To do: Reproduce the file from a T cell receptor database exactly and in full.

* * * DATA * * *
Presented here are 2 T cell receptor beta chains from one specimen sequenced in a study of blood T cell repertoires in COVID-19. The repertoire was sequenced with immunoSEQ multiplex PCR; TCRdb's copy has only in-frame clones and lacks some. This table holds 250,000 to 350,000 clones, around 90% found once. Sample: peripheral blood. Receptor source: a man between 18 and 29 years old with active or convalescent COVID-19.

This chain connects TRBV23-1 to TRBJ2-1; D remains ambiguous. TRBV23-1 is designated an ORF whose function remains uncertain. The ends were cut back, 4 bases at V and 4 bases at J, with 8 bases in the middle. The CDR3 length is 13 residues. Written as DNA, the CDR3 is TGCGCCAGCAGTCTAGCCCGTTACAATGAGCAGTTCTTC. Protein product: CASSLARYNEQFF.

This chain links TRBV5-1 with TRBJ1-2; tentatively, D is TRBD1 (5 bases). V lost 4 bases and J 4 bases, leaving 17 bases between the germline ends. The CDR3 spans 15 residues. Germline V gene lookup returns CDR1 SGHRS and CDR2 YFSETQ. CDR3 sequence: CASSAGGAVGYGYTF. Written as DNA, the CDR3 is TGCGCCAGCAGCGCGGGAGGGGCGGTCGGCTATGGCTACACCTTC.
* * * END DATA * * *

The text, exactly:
Presented here are 2 T cell receptor beta chains from one specimen sequenced in a study of blood T cell repertoires in COVID-19. The repertoire was sequenced with immunoSEQ multiplex PCR; TCRdb's copy has only in-frame clones and lacks some. This table holds 250,000 to 350,000 clones, around 90% found once. Sample: peripheral blood. Receptor source: a man between 18 and 29 years old with active or convalescent COVID-19.

This chain connects TRBV23-1 to TRBJ2-1; D remains ambiguous. TRBV23-1 is designated an ORF whose function remains uncertain. The ends were cut back, 4 bases at V and 4 bases at J, with 8 bases in the middle. The CDR3 length is 13 residues. Written as DNA, the CDR3 is TGCGCCAGCAGTCTAGCCCGTTACAATGAGCAGTTCTTC. Protein product: CASSLARYNEQFF.

This chain links TRBV5-1 with TRBJ1-2; tentatively, D is TRBD1 (5 bases). V lost 4 bases and J 4 bases, leaving 17 bases between the germline ends. The CDR3 spans 15 residues. Germline V gene lookup returns CDR1 SGHRS and CDR2 YFSETQ. CDR3 sequence: CASSAGGAVGYGYTF. Written as DNA, the CDR3 is TGCGCCAGCAGCGCGGGAGGGGCGGTCGGCTATGGCTACACCTTC.